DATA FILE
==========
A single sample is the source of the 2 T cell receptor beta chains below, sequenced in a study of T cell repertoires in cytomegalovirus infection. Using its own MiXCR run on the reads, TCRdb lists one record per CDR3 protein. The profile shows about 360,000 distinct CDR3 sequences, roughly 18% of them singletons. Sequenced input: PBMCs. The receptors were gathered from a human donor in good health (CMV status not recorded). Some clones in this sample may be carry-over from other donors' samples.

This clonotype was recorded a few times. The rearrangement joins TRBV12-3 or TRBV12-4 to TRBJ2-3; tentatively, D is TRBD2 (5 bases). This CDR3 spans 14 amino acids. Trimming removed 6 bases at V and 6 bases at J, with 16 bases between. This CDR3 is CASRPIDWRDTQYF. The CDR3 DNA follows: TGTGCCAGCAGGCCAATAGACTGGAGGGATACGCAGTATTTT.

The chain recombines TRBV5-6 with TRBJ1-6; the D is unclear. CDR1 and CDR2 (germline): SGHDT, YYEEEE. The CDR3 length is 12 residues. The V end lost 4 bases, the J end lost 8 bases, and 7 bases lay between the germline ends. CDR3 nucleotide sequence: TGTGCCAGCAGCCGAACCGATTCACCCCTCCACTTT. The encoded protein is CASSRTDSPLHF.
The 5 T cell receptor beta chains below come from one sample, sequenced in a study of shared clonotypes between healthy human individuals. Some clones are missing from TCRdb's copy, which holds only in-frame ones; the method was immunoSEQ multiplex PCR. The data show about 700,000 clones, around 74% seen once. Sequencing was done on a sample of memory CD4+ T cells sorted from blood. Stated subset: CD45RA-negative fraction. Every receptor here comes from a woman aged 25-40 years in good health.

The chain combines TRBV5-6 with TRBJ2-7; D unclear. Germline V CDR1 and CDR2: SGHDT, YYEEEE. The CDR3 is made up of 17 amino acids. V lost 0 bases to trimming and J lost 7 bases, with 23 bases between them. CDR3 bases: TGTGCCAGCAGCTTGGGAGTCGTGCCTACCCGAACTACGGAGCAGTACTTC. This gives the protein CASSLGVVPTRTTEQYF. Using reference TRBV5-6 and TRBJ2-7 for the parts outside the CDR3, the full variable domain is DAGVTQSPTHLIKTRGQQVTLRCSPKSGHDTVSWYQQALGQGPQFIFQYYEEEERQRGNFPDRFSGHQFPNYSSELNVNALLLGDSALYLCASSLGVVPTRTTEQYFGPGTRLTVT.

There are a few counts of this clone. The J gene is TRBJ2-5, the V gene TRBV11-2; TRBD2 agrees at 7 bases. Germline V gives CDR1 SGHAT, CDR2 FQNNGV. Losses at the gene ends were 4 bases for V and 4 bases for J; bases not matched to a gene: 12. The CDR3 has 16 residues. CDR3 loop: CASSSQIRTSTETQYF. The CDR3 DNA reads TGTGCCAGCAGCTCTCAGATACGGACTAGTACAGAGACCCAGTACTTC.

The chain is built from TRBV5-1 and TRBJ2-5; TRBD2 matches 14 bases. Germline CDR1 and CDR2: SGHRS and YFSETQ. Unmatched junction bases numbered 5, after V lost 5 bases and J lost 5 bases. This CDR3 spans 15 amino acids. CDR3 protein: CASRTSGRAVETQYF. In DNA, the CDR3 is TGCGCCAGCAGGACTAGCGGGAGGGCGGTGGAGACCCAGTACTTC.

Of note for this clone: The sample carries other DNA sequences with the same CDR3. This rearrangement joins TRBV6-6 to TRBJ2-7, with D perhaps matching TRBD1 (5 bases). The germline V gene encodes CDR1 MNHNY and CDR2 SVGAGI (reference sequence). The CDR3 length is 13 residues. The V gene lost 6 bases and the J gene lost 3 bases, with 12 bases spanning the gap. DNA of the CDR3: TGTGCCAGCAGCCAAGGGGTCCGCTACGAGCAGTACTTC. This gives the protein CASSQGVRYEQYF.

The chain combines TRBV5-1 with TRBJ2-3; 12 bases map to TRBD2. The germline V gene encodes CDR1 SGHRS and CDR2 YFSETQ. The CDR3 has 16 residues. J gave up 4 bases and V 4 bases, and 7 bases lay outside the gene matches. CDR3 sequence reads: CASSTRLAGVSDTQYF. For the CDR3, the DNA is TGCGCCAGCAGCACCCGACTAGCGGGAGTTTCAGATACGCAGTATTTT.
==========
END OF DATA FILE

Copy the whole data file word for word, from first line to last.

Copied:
A single sample is the source of the 2 T cell receptor beta chains below, sequenced in a study of T cell repertoires in cytomegalovirus infection. Using its own MiXCR run on the reads, TCRdb lists one record per CDR3 protein. The profile shows about 360,000 distinct CDR3 sequences, roughly 18% of them singletons. Sequenced input: PBMCs. The receptors were gathered from a human donor in good health (CMV status not recorded). Some clones in this sample may be carry-over from other donors' samples.

This clonotype was recorded a few times. The rearrangement joins TRBV12-3 or TRBV12-4 to TRBJ2-3; tentatively, D is TRBD2 (5 bases). This CDR3 spans 14 amino acids. Trimming removed 6 bases at V and 6 bases at J, with 16 bases between. This CDR3 is CASRPIDWRDTQYF. The CDR3 DNA follows: TGTGCCAGCAGGCCAATAGACTGGAGGGATACGCAGTATTTT.

The chain recombines TRBV5-6 with TRBJ1-6; the D is unclear. CDR1 and CDR2 (germline): SGHDT, YYEEEE. The CDR3 length is 12 residues. The V end lost 4 bases, the J end lost 8 bases, and 7 bases lay between the germline ends. CDR3 nucleotide sequence: TGTGCCAGCAGCCGAACCGATTCACCCCTCCACTTT. The encoded protein is CASSRTDSPLHF.
The 5 T cell receptor beta chains below come from one sample, sequenced in a study of shared clonotypes between healthy human individuals. Some clones are missing from TCRdb's copy, which holds only in-frame ones; the method was immunoSEQ multiplex PCR. The data show about 700,000 clones, around 74% seen once. Sequencing was done on a sample of memory CD4+ T cells sorted from blood. Stated subset: CD45RA-negative fraction. Every receptor here comes from a woman aged 25-40 years in good health.

The chain combines TRBV5-6 with TRBJ2-7; D unclear. Germline V CDR1 and CDR2: SGHDT, YYEEEE. The CDR3 is made up of 17 amino acids. V lost 0 bases to trimming and J lost 7 bases, with 23 bases between them. CDR3 bases: TGTGCCAGCAGCTTGGGAGTCGTGCCTACCCGAACTACGGAGCAGTACTTC. This gives the protein CASSLGVVPTRTTEQYF. Using reference TRBV5-6 and TRBJ2-7 for the parts outside the CDR3, the full variable domain is DAGVTQSPTHLIKTRGQQVTLRCSPKSGHDTVSWYQQALGQGPQFIFQYYEEEERQRGNFPDRFSGHQFPNYSSELNVNALLLGDSALYLCASSLGVVPTRTTEQYFGPGTRLTVT.

There are a few counts of this clone. The J gene is TRBJ2-5, the V gene TRBV11-2; TRBD2 agrees at 7 bases. Germline V gives CDR1 SGHAT, CDR2 FQNNGV. Losses at the gene ends were 4 bases for V and 4 bases for J; bases not matched to a gene: 12. The CDR3 has 16 residues. CDR3 loop: CASSSQIRTSTETQYF. The CDR3 DNA reads TGTGCCAGCAGCTCTCAGATACGGACTAGTACAGAGACCCAGTACTTC.

The chain is built from TRBV5-1 and TRBJ2-5; TRBD2 matches 14 bases. Germline CDR1 and CDR2: SGHRS and YFSETQ. Unmatched junction bases numbered 5, after V lost 5 bases and J lost 5 bases. This CDR3 spans 15 amino acids. CDR3 protein: CASRTSGRAVETQYF. In DNA, the CDR3 is TGCGCCAGCAGGACTAGCGGGAGGGCGGTGGAGACCCAGTACTTC.

Of note for this clone: The sample carries other DNA sequences with the same CDR3. This rearrangement joins TRBV6-6 to TRBJ2-7, with D perhaps matching TRBD1 (5 bases). The germline V gene encodes CDR1 MNHNY and CDR2 SVGAGI (reference sequence). The CDR3 length is 13 residues. The V gene lost 6 bases and the J gene lost 3 bases, with 12 bases spanning the gap. DNA of the CDR3: TGTGCCAGCAGCCAAGGGGTCCGCTACGAGCAGTACTTC. This gives the protein CASSQGVRYEQYF.

The chain combines TRBV5-1 with TRBJ2-3; 12 bases map to TRBD2. The germline V gene encodes CDR1 SGHRS and CDR2 YFSETQ. The CDR3 has 16 residues. J gave up 4 bases and V 4 bases, and 7 bases lay outside the gene matches. CDR3 sequence reads: CASSTRLAGVSDTQYF. For the CDR3, the DNA is TGCGCCAGCAGCACCCGACTAGCGGGAGTTTCAGATACGCAGTATTTT.